In a DSS publication, The Wire, vendors were notified on August 19, the waiver allowing live streaming initial and renewal courses and up to 40 hours of renewal hours to be completed online was extended until December 31, 2021. We are scheduling courses via the Zoom network to teach both renewal and initial courses through the end of the year.
We are aware residents are lonely, depressed and need to visit with their families and friends. We are aware of infections occurring after someone is fully vaccinated, and people are refusing the vaccine and are not “fully vaccinated.” We are also aware of the various mutations of the virus. So, are facilities required to accept visitors? A recent provider information notice (PIN) states “yes.”
In PIN 21-17-ASC, DSS admitted “there is still limited information on how much the vaccines reduce the spread of the virus, how long the protection lasts, and effectiveness against emerging variants.” DSS recommended in its PIN for fully vaccinated* residents and staff to continue to wear a face covering, stay at least six feet away from others, avoid crowds and poorly ventilated indoor spaces, wash hands often or use an alcohol-based hand sanitizer, and follow the basic guidance for PPE use and COVID-19 testing. (*Fully vaccinated means two weeks after receiving the second dose in a two-dose series)
For visitors, continue basic screening for Covid-19 symptoms, require face coverings and handwashing or use hand sanitizer, exclude visitors with any symptoms, and keep visitors at least six feet away from others. However, if visitors are fully vaccinated, DSS states, “…they may touch, hug, and assist resident with [ADLs],” but still wear face covering and wash hands. Facilities should obtain proof of a visitor’s full vaccination. Indoor visitations are allowed if facilities are following the above protocols, but DSS prefers outdoor visits which “are safer.”
Another issue is resident outings with family, and with Mother’s Day approaching, this can lead to conflict between facilities and families. DSS is recommending screening residents upon returning from an outing, and quarantine the resident, even if fully vaccinated, if the resident had “close contact” with a Covid-19 person. Quarantining the resident would not be necessary if the resident practiced all the protocols—stayed six feet apart from others, wore a face covering, and did not gather indoors or with more than three households. Basic Covid-19 precautions are taken upon return such as screening the resident for up to 14 days for symptoms and, if symptomatic, isolate and test for the virus.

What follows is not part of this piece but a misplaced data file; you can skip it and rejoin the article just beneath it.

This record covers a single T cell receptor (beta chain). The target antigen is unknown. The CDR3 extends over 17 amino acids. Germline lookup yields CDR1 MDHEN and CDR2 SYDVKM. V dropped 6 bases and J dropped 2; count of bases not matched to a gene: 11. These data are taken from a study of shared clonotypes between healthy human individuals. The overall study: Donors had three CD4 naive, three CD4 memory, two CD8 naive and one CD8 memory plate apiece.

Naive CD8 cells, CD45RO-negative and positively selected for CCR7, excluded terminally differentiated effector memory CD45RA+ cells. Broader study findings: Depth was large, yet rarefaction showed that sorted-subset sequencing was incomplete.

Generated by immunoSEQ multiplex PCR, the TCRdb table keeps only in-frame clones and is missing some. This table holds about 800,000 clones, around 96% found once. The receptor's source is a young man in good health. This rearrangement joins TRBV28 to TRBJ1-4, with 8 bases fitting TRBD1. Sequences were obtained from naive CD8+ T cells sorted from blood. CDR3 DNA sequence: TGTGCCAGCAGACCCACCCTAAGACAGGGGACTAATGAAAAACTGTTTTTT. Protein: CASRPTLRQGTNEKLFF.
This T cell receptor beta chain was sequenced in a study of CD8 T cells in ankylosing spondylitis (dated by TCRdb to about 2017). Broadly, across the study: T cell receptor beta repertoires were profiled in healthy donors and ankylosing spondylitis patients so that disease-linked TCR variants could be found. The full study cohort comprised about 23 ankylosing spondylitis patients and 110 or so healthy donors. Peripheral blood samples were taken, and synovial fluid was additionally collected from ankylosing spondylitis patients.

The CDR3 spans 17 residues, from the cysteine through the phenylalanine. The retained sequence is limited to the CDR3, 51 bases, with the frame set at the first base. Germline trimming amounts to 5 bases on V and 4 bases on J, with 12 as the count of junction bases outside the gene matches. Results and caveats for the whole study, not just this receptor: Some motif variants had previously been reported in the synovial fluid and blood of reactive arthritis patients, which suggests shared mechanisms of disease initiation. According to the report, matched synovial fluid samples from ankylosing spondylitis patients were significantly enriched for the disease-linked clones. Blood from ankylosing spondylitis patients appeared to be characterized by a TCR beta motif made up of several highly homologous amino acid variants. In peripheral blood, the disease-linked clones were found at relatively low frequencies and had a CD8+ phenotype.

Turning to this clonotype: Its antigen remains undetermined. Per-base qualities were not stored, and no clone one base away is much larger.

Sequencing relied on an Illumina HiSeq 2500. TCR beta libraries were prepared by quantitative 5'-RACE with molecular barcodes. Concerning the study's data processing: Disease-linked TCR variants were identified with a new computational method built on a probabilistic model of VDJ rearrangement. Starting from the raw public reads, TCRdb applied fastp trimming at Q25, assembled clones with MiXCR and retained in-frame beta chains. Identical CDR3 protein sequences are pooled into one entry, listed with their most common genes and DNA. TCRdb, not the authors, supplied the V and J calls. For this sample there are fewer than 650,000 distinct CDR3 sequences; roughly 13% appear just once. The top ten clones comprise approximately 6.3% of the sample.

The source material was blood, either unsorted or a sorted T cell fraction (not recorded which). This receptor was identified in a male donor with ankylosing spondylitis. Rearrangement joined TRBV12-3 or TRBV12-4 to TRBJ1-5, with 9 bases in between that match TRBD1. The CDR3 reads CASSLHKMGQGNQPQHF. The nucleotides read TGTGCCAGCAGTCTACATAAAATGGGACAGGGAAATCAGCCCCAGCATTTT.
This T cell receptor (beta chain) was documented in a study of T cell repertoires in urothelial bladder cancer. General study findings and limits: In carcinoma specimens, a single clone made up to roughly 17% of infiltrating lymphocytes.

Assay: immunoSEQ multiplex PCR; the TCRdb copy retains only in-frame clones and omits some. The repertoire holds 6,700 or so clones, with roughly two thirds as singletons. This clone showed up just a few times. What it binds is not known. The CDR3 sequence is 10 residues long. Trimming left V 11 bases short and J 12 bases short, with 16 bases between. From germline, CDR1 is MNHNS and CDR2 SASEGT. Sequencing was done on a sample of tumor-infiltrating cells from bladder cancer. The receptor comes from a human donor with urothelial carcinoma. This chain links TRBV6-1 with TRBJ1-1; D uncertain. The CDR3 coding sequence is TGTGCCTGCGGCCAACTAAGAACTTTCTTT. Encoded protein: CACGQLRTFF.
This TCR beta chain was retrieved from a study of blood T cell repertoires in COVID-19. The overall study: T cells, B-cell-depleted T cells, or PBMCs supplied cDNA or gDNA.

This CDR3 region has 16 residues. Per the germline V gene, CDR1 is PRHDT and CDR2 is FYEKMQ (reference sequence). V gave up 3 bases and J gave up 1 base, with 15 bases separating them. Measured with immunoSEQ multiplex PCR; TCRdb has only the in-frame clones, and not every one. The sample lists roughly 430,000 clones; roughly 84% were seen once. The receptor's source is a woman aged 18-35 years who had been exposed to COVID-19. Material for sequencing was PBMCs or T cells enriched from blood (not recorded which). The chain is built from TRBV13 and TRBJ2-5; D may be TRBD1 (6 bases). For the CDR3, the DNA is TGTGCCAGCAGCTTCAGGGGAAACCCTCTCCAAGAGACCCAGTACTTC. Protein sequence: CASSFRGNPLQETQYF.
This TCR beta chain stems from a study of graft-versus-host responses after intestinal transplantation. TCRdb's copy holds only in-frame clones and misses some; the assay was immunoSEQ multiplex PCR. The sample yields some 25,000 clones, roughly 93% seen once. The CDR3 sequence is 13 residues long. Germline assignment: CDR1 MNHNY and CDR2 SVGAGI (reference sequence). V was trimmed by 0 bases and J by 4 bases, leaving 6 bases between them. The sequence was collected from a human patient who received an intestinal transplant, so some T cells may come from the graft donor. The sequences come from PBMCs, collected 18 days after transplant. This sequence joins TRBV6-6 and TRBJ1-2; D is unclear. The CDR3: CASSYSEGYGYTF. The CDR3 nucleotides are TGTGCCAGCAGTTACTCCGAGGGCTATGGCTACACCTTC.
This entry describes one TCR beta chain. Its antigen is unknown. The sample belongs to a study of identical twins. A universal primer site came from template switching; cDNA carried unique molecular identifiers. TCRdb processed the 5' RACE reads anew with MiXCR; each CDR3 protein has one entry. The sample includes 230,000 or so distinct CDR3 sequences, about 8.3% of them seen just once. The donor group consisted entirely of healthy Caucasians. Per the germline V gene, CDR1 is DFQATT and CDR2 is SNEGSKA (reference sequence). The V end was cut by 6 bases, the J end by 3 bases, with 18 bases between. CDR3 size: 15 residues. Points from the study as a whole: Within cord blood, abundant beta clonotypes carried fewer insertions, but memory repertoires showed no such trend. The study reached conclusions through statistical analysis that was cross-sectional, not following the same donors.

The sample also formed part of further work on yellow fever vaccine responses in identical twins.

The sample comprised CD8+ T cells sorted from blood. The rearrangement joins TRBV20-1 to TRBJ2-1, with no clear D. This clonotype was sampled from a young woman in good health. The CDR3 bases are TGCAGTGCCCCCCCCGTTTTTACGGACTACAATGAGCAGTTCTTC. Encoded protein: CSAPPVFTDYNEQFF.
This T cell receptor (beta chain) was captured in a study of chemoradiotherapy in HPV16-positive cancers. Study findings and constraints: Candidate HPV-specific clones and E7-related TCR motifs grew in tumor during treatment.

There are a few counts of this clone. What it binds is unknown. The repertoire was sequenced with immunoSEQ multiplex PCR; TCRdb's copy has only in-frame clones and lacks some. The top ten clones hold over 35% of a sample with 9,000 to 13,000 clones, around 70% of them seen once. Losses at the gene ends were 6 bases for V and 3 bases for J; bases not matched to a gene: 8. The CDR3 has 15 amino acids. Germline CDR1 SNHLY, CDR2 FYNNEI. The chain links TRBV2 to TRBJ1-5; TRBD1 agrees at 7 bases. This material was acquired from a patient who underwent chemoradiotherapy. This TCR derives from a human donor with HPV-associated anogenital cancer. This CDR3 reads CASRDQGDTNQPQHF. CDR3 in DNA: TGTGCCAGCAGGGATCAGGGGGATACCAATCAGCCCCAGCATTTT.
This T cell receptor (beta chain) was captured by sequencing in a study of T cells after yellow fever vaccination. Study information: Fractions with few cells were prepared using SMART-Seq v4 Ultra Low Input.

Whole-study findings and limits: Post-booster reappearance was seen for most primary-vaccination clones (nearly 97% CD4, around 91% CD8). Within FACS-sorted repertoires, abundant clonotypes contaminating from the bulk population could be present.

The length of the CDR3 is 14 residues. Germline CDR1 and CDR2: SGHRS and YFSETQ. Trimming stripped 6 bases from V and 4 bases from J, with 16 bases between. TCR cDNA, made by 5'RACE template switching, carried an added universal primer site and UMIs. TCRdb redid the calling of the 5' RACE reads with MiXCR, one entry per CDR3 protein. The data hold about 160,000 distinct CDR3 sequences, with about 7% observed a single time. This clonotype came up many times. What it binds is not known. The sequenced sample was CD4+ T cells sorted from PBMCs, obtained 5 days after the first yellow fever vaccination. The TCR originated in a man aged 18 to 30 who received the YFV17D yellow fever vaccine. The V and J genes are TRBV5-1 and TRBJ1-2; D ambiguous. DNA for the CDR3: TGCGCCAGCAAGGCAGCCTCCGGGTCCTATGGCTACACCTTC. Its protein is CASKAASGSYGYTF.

For new admissions, test for the virus prior to move in and quarantine only if resident had close contact with a Covid-19 positive person. DSS states, “New admissions who are not fully vaccinated will be quarantine.”
Many facilities have thrown in the towel and closing or selling their facilities in part because of the strains of coping with Covid-19: constant testing and screening of residents, staff, and visitors; the cost of testing staff; paying higher worker compensation costs due to a government order; purchasing an ever-increasing amount of personal protective equipment (PPE) at higher and higher prices; the cost of getting staff “fitted” for PPE; getting staff and residents vaccinated; purchasing sanitizing agents and constantly wiping down everything that doesn’t move; complying with more and more difficult “requirements;” and, well, you fill in the blank.
Many have said they could not keep up with DSS’ provider information notices or PINs due to the shear quantity; conflicting information; hard to comprehended language, even scientific information; redirecting to other sites, then having to “guess” or discern which agency had the stricter requirements.
Then, the mitigation plan, previously accepted, “changed” and facilities had to submit new policies and procedures because, yet another PIN was released with numerous pages and redirection to other sites. The frustration and confusion have pushed many others to the point of tossing in that proverbial towel.
Many of those PINs kept stating the situation was “fluid,” meaning everchanging, and that was and is an absolute. The involvement of the state’s public health department complicated the situation as public health staff kept insisting upon “nursing home-type regulations” that were way beyond social models. For instance, a facility was told to have hand sanitizer available to all residents but the residents in the facility had dementia and could foreseeably mismanage the toxic sanitizer. An argument ensued.